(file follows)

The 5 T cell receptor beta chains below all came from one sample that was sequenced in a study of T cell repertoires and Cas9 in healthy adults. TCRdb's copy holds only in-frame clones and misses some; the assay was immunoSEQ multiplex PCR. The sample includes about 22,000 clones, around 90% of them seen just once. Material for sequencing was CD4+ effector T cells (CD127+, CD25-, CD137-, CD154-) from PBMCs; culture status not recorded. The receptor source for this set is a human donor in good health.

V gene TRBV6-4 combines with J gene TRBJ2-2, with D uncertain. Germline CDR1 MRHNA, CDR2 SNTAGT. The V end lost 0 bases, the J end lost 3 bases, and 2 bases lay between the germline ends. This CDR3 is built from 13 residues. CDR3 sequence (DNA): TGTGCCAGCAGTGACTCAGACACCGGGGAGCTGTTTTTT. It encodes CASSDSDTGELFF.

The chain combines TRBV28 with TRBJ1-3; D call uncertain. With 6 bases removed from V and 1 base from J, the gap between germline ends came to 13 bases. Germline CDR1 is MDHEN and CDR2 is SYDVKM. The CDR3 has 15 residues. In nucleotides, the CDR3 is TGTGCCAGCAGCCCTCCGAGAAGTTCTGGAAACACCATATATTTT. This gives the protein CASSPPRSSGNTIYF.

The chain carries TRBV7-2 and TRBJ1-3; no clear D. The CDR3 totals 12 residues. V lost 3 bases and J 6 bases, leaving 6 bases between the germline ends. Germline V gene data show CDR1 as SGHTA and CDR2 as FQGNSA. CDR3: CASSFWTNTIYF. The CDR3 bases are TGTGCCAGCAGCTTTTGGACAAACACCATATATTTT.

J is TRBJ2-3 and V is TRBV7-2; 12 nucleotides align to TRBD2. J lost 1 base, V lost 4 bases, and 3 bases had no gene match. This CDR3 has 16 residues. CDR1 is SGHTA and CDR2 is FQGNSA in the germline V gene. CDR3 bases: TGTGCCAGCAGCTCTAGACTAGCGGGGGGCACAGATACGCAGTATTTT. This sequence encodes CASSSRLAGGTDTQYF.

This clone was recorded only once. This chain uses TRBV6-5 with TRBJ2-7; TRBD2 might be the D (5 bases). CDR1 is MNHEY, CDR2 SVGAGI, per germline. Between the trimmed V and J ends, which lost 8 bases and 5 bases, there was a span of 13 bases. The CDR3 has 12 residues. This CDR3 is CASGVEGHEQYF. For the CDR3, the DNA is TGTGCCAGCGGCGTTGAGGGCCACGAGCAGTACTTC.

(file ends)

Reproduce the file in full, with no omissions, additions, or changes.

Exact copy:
The 5 T cell receptor beta chains below all came from one sample that was sequenced in a study of T cell repertoires and Cas9 in healthy adults. TCRdb's copy holds only in-frame clones and misses some; the assay was immunoSEQ multiplex PCR. The sample includes about 22,000 clones, around 90% of them seen just once. Material for sequencing was CD4+ effector T cells (CD127+, CD25-, CD137-, CD154-) from PBMCs; culture status not recorded. The receptor source for this set is a human donor in good health.

V gene TRBV6-4 combines with J gene TRBJ2-2, with D uncertain. Germline CDR1 MRHNA, CDR2 SNTAGT. The V end lost 0 bases, the J end lost 3 bases, and 2 bases lay between the germline ends. This CDR3 is built from 13 residues. CDR3 sequence (DNA): TGTGCCAGCAGTGACTCAGACACCGGGGAGCTGTTTTTT. It encodes CASSDSDTGELFF.

The chain combines TRBV28 with TRBJ1-3; D call uncertain. With 6 bases removed from V and 1 base from J, the gap between germline ends came to 13 bases. Germline CDR1 is MDHEN and CDR2 is SYDVKM. The CDR3 has 15 residues. In nucleotides, the CDR3 is TGTGCCAGCAGCCCTCCGAGAAGTTCTGGAAACACCATATATTTT. This gives the protein CASSPPRSSGNTIYF.

The chain carries TRBV7-2 and TRBJ1-3; no clear D. The CDR3 totals 12 residues. V lost 3 bases and J 6 bases, leaving 6 bases between the germline ends. Germline V gene data show CDR1 as SGHTA and CDR2 as FQGNSA. CDR3: CASSFWTNTIYF. The CDR3 bases are TGTGCCAGCAGCTTTTGGACAAACACCATATATTTT.

J is TRBJ2-3 and V is TRBV7-2; 12 nucleotides align to TRBD2. J lost 1 base, V lost 4 bases, and 3 bases had no gene match. This CDR3 has 16 residues. CDR1 is SGHTA and CDR2 is FQGNSA in the germline V gene. CDR3 bases: TGTGCCAGCAGCTCTAGACTAGCGGGGGGCACAGATACGCAGTATTTT. This sequence encodes CASSSRLAGGTDTQYF.

This clone was recorded only once. This chain uses TRBV6-5 with TRBJ2-7; TRBD2 might be the D (5 bases). CDR1 is MNHEY, CDR2 SVGAGI, per germline. Between the trimmed V and J ends, which lost 8 bases and 5 bases, there was a span of 13 bases. The CDR3 has 12 residues. This CDR3 is CASGVEGHEQYF. For the CDR3, the DNA is TGTGCCAGCGGCGTTGAGGGCCACGAGCAGTACTTC.